Acceptant and Commitment Therapy (ACT)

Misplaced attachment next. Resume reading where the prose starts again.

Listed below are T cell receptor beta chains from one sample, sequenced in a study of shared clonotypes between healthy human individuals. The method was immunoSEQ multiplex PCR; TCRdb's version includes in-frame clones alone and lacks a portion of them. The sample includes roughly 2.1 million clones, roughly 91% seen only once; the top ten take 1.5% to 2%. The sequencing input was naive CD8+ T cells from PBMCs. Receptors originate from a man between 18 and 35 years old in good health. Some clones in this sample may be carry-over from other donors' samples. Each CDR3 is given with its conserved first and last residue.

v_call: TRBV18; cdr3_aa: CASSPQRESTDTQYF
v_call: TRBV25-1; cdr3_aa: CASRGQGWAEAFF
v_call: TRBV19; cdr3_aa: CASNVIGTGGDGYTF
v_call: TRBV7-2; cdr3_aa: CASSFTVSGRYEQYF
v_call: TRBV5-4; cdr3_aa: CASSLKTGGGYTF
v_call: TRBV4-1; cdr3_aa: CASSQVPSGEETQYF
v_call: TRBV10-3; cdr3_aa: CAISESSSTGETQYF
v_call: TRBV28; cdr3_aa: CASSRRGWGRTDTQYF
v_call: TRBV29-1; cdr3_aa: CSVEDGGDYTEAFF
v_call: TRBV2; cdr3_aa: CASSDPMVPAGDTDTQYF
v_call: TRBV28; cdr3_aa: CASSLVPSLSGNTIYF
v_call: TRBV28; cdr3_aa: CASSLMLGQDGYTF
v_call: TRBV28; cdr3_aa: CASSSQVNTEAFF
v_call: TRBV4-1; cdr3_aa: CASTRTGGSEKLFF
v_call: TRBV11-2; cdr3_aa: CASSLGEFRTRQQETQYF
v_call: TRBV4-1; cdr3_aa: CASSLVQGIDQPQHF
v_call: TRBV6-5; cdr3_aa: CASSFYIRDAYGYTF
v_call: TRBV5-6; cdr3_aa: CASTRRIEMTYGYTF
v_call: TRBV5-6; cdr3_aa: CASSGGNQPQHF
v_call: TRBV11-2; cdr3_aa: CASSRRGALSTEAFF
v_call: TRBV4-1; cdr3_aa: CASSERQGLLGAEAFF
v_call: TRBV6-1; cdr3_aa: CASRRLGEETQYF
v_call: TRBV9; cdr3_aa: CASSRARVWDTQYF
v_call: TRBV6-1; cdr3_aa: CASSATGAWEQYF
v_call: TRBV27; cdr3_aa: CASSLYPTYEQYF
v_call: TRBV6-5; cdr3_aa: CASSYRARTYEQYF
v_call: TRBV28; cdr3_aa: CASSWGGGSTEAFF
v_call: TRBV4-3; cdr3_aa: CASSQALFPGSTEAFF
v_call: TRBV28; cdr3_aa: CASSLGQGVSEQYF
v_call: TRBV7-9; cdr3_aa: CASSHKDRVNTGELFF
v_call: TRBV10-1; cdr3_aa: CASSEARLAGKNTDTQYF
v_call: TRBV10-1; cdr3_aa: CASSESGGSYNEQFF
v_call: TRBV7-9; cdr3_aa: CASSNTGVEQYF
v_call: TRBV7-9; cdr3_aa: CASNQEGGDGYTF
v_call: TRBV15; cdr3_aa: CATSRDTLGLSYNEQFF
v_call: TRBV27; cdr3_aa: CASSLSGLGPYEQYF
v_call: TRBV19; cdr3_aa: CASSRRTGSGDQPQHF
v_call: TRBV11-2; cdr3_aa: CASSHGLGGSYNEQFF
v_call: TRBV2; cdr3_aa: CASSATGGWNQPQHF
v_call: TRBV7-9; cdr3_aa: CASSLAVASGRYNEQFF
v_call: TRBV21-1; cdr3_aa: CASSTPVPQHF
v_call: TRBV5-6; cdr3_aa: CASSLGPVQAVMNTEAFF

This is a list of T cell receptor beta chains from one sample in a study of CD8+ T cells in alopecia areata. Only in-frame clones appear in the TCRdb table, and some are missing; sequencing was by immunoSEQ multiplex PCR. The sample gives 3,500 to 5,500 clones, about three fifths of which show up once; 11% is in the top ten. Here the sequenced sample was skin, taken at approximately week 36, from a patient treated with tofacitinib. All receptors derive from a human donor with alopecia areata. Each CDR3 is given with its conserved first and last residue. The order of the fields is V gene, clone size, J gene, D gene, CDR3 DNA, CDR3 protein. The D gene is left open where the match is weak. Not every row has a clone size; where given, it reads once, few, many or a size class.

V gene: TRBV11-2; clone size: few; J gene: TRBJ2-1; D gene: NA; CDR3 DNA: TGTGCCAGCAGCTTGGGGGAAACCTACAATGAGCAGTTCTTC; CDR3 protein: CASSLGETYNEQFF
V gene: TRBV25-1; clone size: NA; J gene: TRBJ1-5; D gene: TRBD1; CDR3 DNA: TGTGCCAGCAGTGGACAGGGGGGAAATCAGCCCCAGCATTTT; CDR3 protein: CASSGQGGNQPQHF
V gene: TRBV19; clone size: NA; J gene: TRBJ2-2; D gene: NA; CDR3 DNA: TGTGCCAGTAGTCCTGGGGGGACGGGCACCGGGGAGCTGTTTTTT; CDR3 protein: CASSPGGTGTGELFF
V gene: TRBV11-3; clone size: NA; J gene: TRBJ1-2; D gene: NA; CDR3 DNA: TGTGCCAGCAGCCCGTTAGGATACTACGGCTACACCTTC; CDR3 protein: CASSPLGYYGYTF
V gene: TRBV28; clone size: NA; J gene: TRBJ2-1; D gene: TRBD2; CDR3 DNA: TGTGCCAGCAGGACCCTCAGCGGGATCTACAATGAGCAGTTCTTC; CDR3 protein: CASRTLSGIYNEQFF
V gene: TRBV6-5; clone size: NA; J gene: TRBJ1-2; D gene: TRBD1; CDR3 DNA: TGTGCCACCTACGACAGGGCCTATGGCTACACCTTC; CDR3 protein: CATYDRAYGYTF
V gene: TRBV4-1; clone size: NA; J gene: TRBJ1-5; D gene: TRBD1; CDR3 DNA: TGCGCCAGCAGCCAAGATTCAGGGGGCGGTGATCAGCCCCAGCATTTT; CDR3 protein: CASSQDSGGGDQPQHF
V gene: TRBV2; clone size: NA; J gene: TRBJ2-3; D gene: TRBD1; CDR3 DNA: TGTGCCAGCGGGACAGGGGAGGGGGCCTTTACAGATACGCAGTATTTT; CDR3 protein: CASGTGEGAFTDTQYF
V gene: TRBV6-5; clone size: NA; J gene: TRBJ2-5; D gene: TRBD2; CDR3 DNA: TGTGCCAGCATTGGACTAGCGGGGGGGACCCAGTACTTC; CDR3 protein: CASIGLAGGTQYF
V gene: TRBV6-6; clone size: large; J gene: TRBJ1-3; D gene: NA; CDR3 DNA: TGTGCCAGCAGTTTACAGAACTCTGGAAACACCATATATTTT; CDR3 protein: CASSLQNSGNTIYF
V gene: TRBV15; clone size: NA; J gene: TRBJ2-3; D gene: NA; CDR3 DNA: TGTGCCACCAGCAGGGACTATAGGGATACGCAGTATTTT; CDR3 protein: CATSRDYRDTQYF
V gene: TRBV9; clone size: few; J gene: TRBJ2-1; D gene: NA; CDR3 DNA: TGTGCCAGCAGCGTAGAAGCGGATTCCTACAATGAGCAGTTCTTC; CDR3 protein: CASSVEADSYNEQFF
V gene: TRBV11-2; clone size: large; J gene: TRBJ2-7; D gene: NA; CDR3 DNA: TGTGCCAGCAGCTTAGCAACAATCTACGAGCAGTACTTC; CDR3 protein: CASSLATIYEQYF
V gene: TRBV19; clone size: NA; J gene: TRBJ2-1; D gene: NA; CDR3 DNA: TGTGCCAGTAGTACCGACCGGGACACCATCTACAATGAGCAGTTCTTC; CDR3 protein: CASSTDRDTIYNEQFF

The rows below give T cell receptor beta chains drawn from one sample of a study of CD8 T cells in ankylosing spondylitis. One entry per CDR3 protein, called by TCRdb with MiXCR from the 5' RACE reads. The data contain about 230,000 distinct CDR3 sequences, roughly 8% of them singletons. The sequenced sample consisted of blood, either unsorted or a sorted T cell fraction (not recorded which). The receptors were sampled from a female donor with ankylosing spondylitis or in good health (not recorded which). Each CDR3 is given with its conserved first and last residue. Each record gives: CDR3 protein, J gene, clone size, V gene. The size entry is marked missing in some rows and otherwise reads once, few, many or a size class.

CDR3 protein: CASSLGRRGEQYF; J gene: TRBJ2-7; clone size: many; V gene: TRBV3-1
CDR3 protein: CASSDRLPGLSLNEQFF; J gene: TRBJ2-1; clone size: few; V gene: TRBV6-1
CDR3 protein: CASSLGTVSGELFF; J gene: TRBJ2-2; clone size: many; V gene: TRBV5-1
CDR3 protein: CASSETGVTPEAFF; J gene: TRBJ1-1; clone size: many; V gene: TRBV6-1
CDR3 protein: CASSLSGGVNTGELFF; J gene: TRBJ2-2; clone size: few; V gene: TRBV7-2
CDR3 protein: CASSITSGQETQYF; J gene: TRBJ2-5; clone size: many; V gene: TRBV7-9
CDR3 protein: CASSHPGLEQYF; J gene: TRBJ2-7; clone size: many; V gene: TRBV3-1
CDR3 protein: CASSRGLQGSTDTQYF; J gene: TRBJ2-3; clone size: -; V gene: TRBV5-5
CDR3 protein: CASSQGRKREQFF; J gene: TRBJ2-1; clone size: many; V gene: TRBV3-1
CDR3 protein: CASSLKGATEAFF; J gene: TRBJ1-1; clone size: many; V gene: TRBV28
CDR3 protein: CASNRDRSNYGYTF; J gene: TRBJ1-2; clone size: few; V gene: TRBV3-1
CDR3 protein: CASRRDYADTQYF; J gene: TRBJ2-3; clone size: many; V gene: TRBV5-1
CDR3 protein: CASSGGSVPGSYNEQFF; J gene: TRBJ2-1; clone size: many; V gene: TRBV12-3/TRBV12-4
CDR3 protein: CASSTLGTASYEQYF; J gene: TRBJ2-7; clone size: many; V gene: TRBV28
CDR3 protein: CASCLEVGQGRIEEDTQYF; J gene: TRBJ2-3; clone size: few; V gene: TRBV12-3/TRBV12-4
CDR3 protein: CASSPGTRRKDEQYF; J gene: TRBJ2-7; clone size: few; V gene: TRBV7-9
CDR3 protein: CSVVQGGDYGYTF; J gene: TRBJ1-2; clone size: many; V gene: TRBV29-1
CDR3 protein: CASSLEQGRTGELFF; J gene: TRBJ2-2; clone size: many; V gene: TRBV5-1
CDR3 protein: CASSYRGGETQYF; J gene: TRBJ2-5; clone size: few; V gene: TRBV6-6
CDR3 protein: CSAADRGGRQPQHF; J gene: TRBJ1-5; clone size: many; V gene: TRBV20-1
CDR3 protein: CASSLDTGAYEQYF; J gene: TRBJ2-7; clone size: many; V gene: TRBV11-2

Acceptant and Commitment Therapy (ACT) is a form of cognitive behavioural therapy which guides clients to alter their relationship with negative thoughts and feelings. ACT helps clients to get in touch with what is important to them personally and take steps towards meaningful living, rather than spending time and effort struggling with uncomfortable internal experiences like worry, fear and sadness. ACT uses a blend of mindfulness and behavioural techniques to help clients break out of cycles that are counter-productive or self-destructive. ACT has a strong foundation of empirical research, with over 100 randomised control trials supporting its use. These studies indicate that ACT is an effective treatment for a wide range of difficulties, including depression, anxiety, panic, obsessive-compulsive disorder and chronic pain. ACT can be adapted for use with school-aged children or with adults. Further information regarding ACT research can be found on the website of the Association for Contextual Behavioural Science: www.contextualpsychology.org